If the Earth's temperature rises by 2 degrees Celsius in the next 30-some years, more than 25 percent of the earth will dry up, according to a new climate study.
Projections of 27 global climate models determined that 24 to 32 percent of the world's total land surface would suffer from aridification with a 2 degree increase, according to a Nature Climate Change study published Monday.
But efforts to limit that temperature change to only 1.5 degrees would prevent the drying out of about two-thirds of the areas that are at risk, according to the report. Major population areas, including Southern Europe, Southern Africa, Central America, coastal Australia and Southeast Asia, would be spared from significantly drying out.
The Paris climate accord set out to keep the global temperature rise below the 2 degree mark this century, aiming to limit the increase to 1.5 degrees. Yet the study predicts changes that would occur before 2070, and recommended that countries act even sooner than that to forestall increasing dryness.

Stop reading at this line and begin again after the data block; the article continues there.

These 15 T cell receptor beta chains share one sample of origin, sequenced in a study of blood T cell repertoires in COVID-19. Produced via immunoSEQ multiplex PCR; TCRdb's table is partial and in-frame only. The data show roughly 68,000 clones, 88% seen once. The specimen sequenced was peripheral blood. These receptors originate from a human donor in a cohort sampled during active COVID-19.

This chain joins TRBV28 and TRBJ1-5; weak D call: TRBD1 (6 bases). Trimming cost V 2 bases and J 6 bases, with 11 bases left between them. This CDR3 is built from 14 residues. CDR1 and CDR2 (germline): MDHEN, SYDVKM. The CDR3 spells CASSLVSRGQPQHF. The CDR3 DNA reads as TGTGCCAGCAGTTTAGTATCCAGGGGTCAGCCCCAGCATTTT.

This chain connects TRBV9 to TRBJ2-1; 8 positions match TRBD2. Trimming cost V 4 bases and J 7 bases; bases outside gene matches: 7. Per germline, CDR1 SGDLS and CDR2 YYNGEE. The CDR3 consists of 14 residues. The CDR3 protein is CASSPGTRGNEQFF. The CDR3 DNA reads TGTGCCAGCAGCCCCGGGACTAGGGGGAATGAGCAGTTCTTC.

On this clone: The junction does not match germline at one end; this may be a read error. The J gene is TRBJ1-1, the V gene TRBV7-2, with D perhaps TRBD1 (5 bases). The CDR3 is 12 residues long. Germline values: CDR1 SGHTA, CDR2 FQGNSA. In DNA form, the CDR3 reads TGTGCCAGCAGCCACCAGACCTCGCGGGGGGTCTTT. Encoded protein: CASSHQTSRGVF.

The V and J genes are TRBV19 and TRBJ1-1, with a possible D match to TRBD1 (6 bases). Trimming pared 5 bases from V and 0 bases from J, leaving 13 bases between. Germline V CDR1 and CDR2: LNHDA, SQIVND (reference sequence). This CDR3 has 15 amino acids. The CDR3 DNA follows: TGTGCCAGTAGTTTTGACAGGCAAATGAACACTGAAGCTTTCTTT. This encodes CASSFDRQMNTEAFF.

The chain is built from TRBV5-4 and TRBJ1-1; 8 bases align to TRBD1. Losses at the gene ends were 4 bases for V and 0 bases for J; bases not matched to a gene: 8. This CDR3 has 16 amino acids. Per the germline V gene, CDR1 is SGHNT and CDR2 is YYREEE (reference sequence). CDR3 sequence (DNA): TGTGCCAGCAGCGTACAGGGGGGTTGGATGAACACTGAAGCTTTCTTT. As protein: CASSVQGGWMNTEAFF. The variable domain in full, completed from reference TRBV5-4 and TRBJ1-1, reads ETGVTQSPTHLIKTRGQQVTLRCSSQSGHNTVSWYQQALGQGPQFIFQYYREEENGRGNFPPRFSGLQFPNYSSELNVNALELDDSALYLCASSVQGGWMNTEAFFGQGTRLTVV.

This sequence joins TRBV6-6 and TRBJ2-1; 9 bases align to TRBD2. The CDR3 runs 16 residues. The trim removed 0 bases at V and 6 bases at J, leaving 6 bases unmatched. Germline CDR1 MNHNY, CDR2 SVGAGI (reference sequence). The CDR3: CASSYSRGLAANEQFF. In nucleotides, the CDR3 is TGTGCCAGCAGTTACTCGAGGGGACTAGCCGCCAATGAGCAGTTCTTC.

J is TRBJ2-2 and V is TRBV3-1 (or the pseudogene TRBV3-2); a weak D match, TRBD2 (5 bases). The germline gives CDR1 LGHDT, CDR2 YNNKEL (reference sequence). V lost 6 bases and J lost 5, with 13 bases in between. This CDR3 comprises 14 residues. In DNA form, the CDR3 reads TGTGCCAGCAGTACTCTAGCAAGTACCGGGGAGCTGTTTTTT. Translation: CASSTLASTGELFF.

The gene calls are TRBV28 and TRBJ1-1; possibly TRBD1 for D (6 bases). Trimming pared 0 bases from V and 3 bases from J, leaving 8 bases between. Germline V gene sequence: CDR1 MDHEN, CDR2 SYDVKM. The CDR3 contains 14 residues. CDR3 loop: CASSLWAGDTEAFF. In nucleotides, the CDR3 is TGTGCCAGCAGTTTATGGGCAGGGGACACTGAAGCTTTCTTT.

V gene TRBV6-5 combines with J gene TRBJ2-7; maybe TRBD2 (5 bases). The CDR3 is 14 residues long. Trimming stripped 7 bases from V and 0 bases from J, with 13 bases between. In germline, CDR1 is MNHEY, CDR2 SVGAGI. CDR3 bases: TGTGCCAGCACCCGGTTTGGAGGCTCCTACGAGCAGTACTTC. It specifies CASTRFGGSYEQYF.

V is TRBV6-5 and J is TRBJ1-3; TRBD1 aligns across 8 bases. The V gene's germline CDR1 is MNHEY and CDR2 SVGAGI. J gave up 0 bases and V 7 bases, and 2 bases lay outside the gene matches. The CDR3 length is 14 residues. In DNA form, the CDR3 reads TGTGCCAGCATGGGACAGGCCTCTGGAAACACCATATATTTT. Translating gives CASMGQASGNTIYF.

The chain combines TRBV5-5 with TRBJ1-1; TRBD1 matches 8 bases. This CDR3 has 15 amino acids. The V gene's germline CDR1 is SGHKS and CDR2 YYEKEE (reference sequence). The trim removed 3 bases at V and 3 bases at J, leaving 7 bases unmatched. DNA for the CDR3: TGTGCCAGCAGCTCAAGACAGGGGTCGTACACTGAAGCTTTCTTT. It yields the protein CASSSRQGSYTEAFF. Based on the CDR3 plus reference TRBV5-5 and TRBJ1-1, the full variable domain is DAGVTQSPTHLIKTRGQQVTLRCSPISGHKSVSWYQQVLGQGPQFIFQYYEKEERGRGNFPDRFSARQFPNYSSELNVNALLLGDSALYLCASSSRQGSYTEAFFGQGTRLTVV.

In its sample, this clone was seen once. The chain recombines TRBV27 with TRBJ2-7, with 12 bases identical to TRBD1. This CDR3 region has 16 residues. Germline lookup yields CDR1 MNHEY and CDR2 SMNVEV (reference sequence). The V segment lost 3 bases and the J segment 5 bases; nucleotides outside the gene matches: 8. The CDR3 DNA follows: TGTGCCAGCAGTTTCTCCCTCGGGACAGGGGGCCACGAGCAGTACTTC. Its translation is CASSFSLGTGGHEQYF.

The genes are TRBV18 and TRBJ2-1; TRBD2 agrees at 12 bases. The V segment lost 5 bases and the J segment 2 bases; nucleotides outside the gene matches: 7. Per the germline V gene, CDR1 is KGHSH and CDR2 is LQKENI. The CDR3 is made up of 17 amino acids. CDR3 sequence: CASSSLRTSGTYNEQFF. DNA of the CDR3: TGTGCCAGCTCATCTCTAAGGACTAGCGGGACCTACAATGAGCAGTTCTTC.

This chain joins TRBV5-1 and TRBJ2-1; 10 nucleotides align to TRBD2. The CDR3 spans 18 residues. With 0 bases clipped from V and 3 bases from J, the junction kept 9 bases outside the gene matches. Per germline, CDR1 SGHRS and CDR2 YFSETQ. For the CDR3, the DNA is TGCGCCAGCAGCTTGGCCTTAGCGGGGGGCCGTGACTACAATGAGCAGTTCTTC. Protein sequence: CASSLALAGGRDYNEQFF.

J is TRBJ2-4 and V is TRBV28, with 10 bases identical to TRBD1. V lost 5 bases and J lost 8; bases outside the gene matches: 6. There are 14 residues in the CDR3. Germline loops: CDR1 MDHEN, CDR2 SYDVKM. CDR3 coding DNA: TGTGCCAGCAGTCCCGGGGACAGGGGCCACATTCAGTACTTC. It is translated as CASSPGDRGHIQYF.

Taking early action on combating temperature increases, the report added, can "markedly reduce the likelihood that large regions will face substantial aridification and related impacts."
While some countries are encouraging the world to meet these targets, the United States has relinquished responsibility in doing its share, even though Americans produce more carbon dioxide per person than any other country ― in 2014, the per capita figure was more than double that of China.
President Donald Trump, who had advocated a resurrection of the coal industry, withdrew from the climate pact in June and his administration has tirelessly worked to dismantle numerous Environmental Protection Agency regulations.
"In the East, it could be the COLDEST New Year's Eve on record. Perhaps we could use a little bit of that good old Global Warming that our Country, but not other countries, was going to pay TRILLIONS OF DOLLARS to protect against," he tweeted last week.